A Very Good Year
by Mike Metzger
June 23, 2008
When Henry Kissinger reportedly asked former Chinese leader Chou En Lai whether the French Revolution of 1789 had benefited humanity, Chou replied: “It’s too early to tell.” It’s too early to tell which events in 2008 will change the world. But next year – 2009 – marks the 250-year anniversary when several threads began to be stitched together in a network that would benefit humanity. 1759? Yes, it was a very good year.
The year was good for Josiah Wedgwood (1730-1795), the 12th child of potter Thomas Wedgwood. Josiah came from a long line of potters, including his grandfather and great-grandfather. Yet when his oldest brother Thomas refused Josiah a place in the family business, Wedgwood apprenticed under the preeminent English potter of the day, Thomas Whieldon. In 1759 Josiah started his own pottery business and the name Wedgwood soon became synonymous with fine English ceramics and elegant pottery.
1759 was also a good year for Robert and Elizabeth Wilberforce. They had a son named William (1759-1833) who would later serve in Parliament with an eye on becoming Britain’s Prime Minister. William’s ambitions however underwent a “great change” that began in 1784 and culminated on Easter of 1786. He came to embrace evangelical Christianity. Wilberforce’s conversion in turn led to his two “great objects” in life: the cause of abolition and moral reform of Great Britain. They were the unswerving focus of Wilberforce’s forty-five years of public life.1 Yet it almost didn’t happen, since Wilberforce at first imagined politics was incompatible with God. Friends humbly submitted that he pursue both. Wilberforce would later record in his journal: “My walk… is a public one; my business is in the world, and I must mix in the assemblies… or quit the part which Providence seems to have assigned me.” 2
1759 was also the year that Arthur Guinness signed a lease at £45 per annum for an unused brewery. He started brewing ales at the St. James Gate Brewery, Dublin, Ireland and the rest, as they say, is history. But the rest of this story, including how Wedgwood, Wilberforce, and Guinness were stitched together, might not be familiar to you. It’s why 1759 was a very good year.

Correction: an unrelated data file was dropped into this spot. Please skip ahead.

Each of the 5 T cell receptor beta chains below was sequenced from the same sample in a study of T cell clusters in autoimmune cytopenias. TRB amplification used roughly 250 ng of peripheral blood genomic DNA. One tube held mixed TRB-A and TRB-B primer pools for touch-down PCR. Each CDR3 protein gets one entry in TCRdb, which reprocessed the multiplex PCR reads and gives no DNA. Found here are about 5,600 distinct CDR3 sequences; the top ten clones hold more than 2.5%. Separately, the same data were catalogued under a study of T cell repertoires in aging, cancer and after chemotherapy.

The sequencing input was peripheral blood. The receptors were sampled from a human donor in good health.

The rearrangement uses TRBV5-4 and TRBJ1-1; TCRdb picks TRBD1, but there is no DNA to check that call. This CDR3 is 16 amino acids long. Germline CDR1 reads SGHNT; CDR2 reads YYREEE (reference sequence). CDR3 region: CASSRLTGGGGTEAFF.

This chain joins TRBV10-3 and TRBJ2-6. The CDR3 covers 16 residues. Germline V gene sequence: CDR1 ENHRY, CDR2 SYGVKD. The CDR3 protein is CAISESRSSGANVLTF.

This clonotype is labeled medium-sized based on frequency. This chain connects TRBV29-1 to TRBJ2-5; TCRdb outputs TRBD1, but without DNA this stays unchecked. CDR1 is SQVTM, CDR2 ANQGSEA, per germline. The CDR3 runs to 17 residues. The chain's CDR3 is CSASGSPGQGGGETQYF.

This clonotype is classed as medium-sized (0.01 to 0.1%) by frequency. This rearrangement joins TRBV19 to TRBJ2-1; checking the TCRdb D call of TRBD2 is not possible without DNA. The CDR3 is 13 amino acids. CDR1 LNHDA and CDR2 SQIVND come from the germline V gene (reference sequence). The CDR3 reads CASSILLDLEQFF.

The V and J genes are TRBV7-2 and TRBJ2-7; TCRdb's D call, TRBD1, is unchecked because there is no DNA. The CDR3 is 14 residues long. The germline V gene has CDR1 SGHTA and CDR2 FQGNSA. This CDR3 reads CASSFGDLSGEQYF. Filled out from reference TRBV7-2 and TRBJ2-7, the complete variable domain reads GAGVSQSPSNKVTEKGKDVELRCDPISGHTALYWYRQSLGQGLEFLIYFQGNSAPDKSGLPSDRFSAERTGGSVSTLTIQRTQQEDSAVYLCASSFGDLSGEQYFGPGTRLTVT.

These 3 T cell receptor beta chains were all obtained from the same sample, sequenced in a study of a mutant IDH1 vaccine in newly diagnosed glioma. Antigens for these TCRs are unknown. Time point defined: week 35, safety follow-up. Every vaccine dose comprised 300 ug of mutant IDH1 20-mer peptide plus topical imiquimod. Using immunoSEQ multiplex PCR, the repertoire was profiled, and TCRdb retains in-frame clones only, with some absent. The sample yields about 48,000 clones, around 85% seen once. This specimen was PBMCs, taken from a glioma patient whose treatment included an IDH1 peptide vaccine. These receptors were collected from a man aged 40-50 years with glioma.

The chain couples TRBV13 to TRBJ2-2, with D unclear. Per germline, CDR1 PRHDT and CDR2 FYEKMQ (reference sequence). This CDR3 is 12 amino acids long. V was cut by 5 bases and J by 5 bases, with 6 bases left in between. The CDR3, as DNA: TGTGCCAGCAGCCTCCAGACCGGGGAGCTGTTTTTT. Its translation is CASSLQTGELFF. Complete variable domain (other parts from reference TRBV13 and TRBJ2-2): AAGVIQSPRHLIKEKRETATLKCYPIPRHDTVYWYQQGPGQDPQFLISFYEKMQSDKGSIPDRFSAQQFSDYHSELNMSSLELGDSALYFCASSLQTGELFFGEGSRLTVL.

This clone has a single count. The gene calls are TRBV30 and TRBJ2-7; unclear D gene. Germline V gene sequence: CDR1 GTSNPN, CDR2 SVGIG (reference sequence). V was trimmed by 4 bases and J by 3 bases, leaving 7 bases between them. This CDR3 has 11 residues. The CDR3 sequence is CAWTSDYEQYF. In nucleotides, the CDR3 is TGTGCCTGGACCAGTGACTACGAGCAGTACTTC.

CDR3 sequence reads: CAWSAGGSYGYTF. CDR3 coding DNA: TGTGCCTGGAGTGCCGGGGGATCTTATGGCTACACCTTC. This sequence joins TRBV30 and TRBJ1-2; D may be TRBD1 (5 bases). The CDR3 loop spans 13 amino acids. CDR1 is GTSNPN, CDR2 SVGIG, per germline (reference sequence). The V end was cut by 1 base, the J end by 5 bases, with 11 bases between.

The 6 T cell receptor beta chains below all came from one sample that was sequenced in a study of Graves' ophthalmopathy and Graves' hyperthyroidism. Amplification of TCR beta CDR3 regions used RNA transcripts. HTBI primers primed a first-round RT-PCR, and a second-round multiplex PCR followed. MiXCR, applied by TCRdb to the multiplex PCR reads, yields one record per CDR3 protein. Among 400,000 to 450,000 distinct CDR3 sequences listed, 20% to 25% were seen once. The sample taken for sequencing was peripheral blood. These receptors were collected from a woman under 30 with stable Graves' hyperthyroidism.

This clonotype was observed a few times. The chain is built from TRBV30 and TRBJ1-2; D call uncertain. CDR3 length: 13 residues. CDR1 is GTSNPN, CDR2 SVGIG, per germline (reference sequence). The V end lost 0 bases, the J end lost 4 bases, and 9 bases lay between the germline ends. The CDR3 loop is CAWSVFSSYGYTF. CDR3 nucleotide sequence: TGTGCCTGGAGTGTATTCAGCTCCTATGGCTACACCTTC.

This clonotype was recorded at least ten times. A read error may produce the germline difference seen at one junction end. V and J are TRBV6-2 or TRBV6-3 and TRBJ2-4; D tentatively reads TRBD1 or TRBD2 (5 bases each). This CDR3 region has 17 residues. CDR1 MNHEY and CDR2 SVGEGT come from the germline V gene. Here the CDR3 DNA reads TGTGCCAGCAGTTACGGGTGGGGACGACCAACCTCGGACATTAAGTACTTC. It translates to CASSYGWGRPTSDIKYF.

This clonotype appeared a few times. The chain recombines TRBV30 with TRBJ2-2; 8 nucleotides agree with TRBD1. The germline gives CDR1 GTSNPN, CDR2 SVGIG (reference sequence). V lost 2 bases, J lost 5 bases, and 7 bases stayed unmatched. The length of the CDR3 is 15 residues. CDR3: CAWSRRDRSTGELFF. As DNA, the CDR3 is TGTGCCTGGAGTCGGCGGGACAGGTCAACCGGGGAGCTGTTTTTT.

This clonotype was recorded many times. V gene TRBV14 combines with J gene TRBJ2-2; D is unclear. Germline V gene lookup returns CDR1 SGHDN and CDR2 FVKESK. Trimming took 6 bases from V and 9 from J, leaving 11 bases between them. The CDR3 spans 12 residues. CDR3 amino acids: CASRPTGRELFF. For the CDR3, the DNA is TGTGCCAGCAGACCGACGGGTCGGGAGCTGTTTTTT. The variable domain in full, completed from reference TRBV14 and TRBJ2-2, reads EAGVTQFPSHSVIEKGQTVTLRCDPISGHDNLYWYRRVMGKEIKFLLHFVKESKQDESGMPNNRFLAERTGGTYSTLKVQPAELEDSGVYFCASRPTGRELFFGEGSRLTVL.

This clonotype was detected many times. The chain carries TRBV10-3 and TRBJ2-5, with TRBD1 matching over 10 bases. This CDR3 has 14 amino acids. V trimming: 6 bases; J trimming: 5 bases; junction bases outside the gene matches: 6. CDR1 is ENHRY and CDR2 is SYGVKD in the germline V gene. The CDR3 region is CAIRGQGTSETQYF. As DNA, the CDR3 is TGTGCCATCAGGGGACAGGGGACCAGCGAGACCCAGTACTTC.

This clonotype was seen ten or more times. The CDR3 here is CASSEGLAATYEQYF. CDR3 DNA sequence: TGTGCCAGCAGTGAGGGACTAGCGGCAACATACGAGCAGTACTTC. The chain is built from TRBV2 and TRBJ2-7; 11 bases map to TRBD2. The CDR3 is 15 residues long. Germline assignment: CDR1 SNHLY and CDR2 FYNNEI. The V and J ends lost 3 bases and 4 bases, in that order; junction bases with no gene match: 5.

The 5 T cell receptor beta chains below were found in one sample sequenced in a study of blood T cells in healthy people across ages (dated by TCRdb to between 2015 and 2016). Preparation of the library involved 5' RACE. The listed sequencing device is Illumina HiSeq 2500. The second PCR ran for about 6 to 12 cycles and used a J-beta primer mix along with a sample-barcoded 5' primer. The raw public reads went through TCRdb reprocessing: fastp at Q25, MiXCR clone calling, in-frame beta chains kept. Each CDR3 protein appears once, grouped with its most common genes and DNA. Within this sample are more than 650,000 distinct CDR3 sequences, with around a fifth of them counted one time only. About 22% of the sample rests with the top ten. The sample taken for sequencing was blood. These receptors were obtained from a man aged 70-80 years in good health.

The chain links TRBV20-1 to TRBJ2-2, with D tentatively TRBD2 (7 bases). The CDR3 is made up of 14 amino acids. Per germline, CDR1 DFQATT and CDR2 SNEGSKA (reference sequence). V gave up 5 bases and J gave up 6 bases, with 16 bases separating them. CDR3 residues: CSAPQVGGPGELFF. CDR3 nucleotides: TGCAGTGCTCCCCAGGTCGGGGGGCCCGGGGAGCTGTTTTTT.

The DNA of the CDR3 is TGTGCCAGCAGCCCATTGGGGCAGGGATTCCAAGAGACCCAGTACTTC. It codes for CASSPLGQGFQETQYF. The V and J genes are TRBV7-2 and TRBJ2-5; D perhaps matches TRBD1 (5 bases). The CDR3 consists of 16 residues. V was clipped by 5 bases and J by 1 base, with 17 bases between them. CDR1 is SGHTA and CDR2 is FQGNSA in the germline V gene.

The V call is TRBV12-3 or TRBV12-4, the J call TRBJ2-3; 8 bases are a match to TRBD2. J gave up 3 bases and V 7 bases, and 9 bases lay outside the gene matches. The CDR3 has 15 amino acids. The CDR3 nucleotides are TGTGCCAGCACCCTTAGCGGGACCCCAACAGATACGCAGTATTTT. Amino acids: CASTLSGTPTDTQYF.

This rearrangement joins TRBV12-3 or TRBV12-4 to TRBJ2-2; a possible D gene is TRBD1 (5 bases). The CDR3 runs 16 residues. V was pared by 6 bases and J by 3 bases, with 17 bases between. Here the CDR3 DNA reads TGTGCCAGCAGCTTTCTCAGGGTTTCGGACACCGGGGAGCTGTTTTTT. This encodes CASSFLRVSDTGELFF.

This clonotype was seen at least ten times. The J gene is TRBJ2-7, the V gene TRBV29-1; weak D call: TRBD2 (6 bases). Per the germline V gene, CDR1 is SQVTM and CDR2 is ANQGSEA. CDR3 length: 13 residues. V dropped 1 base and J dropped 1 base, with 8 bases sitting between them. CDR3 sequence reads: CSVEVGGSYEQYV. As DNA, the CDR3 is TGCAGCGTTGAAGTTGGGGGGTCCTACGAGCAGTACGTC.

The Guinness family tree has many branches, including the famous Guinness Book of Records. There are also limbs covered with Christians who have advanced the faith for many years. This includes one of today’s preeminent authors, Os Guinness. But way back in 1811, Arthur Guinness II and William Wilberforce met over a meal. Wilberforce’s diary entry in April 1811 reads as follows: “April 27th. At breakfast had a number of people – Mr. Guinness, of Dublin, about [his] Irish brewery.” They may have discussed nothing beyond beer (Why not? Franklin – who spent the summer of 1759 schlepping around Scotland – said beer is proof that God loves us and wants us to prosper). Yet it’s just as likely that Wilberforce tried to stitch Guinness into the abolitionist network. He certainly did so with Josiah Wedgwood I.
By the late 1780s, Wedgwood pottery was part and parcel with English high society. Wilberforce saw the need to engage these influential leaders, so he enlisted Josiah Wedgwood I to make a plate displaying a slave in shackles asking the question: “AM I NOT A MAN AND A BROTHER?” Wilberforce and his colleagues used this as a “conversation launcher” to reframe how friends and foes imagined slavery. By stitching Wedgwood into the network, Wilberforce’s movement benefited humanity.
This is why 1759 was a very good year. It reminds us that movements benefiting humanity are not the work of individual, celebrity heroes but social networks. Weaving together these networks starts small and takes time. This is why so few commemorate 1759 – but it was a unique year. Seventy-four years later, in 1833, the entire English Slave Trade was abolished.
This is why 2008 might one day be recognized as a very good year. On March 30th, the Run for Freedom was launched in Bermuda. It was held in conjunction with the annual Run for Freedom that began in London in 2006, marking the bicentenary of the first Slave Trade Act. These marathons are part of an initiative aimed at abolishing the modern day slave trade – larger today than in Wilberforce’s day. One of the chief spokespersons is a 28 year-old woman who is South African by birth. Her name is Charlotte Wilberforce. Yes, the great-great-great-granddaughter of William Wilberforce. It’s too early to tell whether this campaign will one day benefit humanity. But it’s trying to stitch together similar social networks as Wilberforce did, so that the 700,000 children and women currently trafficked around the world in slavery might enjoy many good years. To join the network, go to www.geocities.com/runforfreedom/london_bermuda.html.
1 Sir Reginald Coupland, Wilberforce, A Narrative (Oxford, UK: Clarendon Press), p. 251.
2 The vision for these two tasks was noted in his personal journal on October 28, 1787.